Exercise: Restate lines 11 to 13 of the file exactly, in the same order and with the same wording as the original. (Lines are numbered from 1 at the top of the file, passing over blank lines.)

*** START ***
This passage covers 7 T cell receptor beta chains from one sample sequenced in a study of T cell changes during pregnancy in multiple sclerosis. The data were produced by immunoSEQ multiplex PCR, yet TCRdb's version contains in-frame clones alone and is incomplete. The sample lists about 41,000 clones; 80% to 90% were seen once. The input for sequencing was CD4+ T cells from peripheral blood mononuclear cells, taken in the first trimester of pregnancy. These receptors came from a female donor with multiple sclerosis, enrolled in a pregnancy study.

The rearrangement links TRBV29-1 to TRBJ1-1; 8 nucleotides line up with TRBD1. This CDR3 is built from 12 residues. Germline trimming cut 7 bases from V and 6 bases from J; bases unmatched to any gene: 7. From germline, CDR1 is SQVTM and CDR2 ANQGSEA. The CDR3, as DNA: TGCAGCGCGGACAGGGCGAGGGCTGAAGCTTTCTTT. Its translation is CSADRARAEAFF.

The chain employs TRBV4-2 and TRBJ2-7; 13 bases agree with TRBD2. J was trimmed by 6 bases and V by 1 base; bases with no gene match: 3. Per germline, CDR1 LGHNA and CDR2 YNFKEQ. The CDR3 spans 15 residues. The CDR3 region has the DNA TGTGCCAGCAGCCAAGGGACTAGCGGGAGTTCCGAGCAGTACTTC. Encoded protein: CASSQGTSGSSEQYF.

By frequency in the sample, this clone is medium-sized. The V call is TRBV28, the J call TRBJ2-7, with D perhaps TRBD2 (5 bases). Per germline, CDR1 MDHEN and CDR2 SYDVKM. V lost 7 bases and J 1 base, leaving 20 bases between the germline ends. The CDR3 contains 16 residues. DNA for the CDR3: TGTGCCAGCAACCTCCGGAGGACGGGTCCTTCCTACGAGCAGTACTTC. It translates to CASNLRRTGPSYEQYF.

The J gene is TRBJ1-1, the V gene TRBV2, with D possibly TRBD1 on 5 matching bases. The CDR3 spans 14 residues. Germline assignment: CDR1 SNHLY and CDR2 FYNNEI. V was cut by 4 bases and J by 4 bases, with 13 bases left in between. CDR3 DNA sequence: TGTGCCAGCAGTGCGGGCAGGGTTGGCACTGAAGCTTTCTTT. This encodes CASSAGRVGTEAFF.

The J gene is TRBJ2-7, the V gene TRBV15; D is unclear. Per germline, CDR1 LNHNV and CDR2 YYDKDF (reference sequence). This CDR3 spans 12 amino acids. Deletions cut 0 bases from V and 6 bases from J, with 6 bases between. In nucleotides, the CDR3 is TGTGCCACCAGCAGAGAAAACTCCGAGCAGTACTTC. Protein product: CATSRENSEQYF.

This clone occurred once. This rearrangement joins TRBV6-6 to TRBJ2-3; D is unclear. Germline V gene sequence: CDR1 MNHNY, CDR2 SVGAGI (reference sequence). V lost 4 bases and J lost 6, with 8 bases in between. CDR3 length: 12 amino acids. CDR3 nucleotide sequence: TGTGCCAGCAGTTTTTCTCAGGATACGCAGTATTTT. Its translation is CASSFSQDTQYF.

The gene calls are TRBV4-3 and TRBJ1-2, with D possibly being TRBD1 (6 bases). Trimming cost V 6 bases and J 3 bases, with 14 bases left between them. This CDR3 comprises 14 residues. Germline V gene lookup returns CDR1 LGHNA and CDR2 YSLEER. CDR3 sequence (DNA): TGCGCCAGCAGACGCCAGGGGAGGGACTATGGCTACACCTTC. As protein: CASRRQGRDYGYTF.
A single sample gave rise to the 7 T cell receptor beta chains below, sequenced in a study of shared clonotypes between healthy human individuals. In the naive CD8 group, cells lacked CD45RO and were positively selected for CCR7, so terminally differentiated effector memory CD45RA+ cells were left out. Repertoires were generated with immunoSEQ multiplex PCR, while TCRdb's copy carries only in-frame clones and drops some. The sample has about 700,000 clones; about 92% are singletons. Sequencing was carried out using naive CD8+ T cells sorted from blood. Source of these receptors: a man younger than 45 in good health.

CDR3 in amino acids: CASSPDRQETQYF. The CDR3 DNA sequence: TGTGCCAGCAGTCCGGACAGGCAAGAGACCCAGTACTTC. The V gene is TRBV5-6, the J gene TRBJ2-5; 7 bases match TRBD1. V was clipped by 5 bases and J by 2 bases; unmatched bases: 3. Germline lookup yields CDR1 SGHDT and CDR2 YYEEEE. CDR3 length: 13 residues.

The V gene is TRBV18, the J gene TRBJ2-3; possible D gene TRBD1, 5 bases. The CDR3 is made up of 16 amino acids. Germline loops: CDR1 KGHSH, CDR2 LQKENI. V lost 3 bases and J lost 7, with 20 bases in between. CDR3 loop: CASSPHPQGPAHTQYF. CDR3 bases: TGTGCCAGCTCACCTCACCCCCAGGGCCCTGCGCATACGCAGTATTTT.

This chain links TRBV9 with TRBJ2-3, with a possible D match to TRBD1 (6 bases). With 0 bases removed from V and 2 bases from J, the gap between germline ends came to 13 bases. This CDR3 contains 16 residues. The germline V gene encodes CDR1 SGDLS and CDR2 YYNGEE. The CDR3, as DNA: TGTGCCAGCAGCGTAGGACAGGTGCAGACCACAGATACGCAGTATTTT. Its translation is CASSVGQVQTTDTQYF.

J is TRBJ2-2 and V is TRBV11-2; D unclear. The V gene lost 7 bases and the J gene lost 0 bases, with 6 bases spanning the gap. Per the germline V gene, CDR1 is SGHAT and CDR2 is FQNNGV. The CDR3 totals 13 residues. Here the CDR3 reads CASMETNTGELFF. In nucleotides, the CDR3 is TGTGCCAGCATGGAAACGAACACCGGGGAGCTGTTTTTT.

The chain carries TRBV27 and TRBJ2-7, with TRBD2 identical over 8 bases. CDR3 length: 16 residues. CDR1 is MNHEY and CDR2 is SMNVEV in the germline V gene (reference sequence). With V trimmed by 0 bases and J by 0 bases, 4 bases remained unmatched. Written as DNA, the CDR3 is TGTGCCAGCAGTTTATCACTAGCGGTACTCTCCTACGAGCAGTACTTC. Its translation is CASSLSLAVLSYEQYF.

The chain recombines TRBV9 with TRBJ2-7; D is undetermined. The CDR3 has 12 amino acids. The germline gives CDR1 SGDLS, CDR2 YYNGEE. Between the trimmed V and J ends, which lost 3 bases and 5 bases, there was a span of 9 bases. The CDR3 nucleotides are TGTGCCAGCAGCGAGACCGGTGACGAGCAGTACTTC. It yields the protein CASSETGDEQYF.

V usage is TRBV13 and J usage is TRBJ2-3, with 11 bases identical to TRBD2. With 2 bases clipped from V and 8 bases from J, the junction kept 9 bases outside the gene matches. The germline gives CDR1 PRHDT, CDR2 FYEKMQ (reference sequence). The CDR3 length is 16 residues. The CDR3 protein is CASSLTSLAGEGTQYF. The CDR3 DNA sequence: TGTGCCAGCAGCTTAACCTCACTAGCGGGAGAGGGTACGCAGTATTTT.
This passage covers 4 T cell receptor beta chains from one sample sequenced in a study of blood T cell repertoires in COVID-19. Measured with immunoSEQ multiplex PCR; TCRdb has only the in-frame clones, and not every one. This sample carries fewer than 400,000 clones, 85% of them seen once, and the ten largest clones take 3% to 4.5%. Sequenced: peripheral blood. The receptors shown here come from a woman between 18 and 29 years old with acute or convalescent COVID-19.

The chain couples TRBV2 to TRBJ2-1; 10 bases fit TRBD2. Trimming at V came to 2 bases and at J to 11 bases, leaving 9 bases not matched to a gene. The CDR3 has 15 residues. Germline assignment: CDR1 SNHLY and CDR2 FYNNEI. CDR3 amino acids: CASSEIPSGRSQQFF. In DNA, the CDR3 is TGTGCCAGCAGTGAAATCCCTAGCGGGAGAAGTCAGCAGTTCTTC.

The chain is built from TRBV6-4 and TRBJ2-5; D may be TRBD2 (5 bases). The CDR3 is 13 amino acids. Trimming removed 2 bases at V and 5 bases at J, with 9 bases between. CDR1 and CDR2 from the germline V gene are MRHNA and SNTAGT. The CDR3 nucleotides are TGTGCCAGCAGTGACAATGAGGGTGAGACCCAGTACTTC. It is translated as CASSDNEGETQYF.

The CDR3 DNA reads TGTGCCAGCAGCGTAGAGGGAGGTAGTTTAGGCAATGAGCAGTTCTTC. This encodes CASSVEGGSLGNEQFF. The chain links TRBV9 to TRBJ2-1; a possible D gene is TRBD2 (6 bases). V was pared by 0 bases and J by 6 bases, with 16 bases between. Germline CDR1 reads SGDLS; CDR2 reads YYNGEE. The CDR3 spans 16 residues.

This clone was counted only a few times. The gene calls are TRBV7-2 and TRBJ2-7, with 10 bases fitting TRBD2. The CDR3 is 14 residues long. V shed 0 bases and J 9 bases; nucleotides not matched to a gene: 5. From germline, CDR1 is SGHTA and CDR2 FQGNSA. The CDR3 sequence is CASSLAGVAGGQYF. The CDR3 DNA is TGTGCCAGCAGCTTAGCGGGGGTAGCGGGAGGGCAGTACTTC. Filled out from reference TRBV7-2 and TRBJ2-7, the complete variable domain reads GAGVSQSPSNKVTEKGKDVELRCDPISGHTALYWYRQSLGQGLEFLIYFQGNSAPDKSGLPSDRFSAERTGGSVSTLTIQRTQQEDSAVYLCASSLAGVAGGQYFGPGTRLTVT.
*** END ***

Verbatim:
The V gene is TRBV18, the J gene TRBJ2-3; possible D gene TRBD1, 5 bases. The CDR3 is made up of 16 amino acids. Germline loops: CDR1 KGHSH, CDR2 LQKENI. V lost 3 bases and J lost 7, with 20 bases in between. CDR3 loop: CASSPHPQGPAHTQYF. CDR3 bases: TGTGCCAGCTCACCTCACCCCCAGGGCCCTGCGCATACGCAGTATTTT.

This chain links TRBV9 with TRBJ2-3, with a possible D match to TRBD1 (6 bases). With 0 bases removed from V and 2 bases from J, the gap between germline ends came to 13 bases. This CDR3 contains 16 residues. The germline V gene encodes CDR1 SGDLS and CDR2 YYNGEE. The CDR3, as DNA: TGTGCCAGCAGCGTAGGACAGGTGCAGACCACAGATACGCAGTATTTT. Its translation is CASSVGQVQTTDTQYF.

J is TRBJ2-2 and V is TRBV11-2; D unclear. The V gene lost 7 bases and the J gene lost 0 bases, with 6 bases spanning the gap. Per the germline V gene, CDR1 is SGHAT and CDR2 is FQNNGV. The CDR3 totals 13 residues. Here the CDR3 reads CASMETNTGELFF. In nucleotides, the CDR3 is TGTGCCAGCATGGAAACGAACACCGGGGAGCTGTTTTTT.